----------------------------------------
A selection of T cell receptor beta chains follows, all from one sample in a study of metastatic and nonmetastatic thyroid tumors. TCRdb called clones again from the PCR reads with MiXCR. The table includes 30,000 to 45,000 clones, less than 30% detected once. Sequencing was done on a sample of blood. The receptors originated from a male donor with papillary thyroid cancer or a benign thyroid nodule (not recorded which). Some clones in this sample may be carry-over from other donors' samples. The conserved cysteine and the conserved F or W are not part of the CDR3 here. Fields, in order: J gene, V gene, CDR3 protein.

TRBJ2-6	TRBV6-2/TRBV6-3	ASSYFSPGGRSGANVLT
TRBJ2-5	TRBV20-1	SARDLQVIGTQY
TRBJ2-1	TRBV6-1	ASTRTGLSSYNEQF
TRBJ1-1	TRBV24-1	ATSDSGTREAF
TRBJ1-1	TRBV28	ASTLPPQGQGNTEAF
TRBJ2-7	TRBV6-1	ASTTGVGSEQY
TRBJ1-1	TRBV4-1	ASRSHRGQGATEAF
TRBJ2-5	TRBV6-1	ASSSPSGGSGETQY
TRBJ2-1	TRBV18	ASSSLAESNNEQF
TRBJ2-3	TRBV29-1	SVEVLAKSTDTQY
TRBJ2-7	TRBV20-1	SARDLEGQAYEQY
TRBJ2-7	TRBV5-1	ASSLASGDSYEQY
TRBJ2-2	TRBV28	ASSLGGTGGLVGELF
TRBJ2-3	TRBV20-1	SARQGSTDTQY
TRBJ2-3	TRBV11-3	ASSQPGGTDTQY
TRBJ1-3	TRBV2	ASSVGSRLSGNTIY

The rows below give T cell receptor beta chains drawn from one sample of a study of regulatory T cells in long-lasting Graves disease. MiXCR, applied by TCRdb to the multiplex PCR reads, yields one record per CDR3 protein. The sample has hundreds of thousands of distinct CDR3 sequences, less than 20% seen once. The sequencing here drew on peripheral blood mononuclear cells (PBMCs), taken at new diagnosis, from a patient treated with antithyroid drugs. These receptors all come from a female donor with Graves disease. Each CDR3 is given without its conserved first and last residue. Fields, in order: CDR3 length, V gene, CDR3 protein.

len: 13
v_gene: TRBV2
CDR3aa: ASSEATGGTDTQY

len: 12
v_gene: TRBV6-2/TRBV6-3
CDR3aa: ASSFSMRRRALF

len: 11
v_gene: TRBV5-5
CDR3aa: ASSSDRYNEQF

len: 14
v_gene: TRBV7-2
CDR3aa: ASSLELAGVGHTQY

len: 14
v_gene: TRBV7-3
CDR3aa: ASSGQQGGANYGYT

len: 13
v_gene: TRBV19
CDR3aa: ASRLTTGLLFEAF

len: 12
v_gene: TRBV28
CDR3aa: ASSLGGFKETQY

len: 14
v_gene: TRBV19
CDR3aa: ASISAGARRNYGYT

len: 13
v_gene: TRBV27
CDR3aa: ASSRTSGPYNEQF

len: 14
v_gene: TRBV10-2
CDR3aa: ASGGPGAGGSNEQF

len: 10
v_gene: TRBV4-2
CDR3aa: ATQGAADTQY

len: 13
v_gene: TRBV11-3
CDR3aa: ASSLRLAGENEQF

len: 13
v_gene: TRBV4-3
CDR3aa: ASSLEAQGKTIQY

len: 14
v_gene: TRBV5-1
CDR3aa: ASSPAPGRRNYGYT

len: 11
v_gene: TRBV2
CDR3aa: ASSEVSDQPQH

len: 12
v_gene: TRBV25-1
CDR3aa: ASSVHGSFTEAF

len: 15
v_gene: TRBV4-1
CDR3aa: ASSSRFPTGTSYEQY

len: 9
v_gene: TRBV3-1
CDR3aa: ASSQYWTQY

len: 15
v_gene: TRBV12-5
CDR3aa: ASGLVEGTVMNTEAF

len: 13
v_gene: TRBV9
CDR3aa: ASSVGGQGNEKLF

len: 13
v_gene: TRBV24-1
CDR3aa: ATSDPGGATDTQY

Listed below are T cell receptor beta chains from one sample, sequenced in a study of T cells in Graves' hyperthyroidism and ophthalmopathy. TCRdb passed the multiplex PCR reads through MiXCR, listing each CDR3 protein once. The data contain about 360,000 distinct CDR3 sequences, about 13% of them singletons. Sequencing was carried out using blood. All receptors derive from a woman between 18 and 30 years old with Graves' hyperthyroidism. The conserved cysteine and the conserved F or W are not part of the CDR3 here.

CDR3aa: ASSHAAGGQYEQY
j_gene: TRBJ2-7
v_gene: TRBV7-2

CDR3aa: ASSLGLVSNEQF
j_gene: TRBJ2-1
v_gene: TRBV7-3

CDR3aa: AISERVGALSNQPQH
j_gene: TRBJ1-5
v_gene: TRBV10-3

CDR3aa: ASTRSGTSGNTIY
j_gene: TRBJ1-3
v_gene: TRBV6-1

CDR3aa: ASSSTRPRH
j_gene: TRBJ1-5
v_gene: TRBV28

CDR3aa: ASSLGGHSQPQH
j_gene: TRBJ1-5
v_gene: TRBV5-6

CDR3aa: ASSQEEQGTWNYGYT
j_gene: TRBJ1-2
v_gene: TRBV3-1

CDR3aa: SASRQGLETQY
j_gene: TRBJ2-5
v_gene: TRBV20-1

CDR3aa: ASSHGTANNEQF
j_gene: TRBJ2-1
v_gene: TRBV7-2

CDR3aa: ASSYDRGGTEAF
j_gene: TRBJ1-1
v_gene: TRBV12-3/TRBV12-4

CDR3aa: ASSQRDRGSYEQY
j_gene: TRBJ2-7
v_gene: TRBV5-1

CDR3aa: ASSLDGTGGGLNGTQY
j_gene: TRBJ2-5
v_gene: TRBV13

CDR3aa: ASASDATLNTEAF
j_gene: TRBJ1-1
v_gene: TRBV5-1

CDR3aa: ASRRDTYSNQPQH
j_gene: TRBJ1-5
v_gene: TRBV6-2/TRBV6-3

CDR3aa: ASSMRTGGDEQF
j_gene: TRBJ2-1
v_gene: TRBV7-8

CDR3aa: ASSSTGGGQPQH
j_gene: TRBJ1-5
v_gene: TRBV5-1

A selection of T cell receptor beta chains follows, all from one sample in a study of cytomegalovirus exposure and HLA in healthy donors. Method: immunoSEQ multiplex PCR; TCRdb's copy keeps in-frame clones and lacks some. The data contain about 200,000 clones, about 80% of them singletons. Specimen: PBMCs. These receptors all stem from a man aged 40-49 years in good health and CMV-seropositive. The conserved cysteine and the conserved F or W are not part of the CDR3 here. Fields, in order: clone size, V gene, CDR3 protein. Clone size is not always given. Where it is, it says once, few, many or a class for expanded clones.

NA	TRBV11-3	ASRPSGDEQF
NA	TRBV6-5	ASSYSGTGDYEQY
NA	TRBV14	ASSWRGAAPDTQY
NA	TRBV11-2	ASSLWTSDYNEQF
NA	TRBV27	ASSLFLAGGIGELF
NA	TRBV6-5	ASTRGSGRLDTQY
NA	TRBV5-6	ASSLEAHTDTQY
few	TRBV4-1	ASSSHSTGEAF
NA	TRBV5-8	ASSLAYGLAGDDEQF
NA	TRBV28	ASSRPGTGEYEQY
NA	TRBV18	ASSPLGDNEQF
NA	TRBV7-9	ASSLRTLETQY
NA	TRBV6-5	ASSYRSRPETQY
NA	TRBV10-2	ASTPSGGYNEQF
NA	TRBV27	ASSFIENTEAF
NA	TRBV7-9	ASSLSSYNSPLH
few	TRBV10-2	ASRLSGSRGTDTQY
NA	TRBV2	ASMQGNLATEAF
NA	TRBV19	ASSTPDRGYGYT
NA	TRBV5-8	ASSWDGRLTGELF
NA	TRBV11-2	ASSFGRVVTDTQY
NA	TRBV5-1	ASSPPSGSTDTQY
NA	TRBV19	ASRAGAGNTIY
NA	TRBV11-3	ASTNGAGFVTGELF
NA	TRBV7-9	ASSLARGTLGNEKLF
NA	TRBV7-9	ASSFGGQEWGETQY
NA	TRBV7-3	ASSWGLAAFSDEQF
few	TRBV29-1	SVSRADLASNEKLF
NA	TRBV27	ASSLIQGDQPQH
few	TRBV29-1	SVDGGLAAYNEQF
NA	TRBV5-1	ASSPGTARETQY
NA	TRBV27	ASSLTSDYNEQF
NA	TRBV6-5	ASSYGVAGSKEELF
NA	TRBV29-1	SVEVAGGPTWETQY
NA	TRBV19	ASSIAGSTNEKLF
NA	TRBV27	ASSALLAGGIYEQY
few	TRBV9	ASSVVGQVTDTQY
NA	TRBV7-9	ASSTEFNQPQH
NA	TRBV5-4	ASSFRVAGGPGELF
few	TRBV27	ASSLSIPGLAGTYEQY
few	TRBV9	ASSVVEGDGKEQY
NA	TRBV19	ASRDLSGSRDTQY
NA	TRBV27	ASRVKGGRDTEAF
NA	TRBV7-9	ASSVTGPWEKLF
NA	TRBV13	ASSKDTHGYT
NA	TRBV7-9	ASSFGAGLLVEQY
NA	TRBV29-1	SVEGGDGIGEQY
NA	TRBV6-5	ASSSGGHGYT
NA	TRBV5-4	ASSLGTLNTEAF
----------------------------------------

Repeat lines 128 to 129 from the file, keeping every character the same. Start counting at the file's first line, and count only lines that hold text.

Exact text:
CDR3aa: ASSSTGGGQPQH
j_gene: TRBJ1-5